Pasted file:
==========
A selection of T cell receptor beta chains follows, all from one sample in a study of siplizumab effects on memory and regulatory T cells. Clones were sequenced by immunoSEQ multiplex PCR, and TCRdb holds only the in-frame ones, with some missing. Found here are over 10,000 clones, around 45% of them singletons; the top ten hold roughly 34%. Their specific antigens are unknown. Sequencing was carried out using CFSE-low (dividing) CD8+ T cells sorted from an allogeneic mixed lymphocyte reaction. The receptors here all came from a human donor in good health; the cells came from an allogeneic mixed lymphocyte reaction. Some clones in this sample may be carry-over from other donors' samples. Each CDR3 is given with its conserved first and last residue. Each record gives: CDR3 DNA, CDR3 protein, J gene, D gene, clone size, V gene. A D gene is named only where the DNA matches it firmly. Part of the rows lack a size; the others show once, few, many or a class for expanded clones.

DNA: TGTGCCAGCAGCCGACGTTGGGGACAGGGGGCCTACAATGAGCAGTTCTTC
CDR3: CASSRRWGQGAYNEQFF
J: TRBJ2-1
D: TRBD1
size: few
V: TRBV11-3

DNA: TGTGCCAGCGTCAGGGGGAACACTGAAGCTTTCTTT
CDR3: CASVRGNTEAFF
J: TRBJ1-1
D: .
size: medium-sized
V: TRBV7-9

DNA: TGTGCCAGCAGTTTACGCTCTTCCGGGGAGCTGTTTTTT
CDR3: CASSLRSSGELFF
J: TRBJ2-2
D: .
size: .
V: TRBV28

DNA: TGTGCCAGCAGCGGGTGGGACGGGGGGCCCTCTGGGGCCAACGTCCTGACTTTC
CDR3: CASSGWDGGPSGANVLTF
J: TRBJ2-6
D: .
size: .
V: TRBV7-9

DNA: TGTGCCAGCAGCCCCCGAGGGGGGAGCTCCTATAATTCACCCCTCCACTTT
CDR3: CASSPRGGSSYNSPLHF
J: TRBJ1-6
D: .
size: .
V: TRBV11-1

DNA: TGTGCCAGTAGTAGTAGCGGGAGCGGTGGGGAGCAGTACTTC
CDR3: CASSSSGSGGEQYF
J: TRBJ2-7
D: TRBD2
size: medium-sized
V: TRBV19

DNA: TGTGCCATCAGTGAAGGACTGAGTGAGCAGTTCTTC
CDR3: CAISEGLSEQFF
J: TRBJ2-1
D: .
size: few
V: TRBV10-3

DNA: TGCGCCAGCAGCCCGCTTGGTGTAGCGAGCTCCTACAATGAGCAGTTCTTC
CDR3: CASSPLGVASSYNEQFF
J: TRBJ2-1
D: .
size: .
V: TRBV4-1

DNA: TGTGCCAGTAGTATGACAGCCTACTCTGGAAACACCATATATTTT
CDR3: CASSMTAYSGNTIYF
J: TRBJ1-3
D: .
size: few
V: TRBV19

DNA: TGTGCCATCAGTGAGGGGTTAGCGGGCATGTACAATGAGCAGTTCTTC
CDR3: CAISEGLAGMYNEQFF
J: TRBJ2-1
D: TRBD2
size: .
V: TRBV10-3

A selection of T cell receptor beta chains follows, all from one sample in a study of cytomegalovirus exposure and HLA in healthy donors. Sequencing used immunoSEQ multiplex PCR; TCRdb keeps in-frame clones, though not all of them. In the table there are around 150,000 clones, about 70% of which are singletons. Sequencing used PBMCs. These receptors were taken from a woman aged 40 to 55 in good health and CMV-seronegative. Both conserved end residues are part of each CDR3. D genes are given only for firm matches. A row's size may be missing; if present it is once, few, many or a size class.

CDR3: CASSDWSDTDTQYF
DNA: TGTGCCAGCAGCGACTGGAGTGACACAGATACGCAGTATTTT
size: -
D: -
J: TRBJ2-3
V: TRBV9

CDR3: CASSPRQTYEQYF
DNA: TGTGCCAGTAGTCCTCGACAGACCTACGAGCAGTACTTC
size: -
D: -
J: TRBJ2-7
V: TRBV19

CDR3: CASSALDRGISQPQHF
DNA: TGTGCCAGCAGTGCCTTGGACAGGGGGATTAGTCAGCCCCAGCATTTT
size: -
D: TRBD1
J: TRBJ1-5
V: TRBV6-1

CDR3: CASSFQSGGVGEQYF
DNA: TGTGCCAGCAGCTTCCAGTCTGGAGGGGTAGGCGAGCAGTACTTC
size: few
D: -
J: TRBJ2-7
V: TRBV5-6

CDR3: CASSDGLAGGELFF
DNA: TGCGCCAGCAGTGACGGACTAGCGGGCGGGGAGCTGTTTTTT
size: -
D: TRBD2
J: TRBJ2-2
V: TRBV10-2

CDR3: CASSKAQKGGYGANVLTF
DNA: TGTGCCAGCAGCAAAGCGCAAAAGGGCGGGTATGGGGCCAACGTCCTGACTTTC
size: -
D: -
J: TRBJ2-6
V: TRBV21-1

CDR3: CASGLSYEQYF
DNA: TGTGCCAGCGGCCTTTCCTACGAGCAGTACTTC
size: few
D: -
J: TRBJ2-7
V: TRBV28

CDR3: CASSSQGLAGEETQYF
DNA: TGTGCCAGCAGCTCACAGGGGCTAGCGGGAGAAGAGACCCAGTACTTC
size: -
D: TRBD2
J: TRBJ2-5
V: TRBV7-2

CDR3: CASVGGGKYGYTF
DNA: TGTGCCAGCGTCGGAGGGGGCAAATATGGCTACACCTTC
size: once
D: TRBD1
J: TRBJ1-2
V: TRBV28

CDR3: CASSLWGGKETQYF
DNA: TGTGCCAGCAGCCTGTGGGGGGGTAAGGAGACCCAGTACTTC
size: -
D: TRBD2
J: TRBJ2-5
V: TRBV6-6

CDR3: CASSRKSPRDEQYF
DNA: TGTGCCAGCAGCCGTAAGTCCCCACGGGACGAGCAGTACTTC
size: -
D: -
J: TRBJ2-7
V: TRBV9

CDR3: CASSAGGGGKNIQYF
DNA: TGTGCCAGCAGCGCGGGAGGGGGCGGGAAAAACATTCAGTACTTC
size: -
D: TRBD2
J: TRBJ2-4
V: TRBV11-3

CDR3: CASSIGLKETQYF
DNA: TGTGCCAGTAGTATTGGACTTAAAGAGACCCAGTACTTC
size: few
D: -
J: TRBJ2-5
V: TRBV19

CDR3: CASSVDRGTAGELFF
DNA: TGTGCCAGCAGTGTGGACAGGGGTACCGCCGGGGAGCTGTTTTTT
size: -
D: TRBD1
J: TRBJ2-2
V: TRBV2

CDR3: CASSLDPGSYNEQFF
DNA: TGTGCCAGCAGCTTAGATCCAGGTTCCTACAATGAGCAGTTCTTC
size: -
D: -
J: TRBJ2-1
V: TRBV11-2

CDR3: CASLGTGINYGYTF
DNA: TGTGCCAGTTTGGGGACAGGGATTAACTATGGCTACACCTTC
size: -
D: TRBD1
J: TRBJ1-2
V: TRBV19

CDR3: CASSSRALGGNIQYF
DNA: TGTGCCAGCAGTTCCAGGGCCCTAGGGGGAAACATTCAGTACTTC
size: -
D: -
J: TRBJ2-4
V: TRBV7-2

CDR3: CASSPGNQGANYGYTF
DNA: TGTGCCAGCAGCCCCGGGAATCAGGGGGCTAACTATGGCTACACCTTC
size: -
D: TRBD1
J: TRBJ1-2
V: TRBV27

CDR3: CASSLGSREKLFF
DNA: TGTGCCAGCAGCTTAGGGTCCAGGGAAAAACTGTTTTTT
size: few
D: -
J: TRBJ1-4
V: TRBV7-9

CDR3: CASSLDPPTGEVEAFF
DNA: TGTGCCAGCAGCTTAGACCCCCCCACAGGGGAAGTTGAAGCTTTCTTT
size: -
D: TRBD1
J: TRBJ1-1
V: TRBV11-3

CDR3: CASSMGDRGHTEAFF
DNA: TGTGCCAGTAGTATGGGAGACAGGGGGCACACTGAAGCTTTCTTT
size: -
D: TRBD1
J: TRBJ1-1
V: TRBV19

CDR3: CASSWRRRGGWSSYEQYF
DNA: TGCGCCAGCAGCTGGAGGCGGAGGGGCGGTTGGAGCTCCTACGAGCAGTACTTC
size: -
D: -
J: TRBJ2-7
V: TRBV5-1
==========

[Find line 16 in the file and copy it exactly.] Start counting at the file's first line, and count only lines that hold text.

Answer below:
J: TRBJ2-2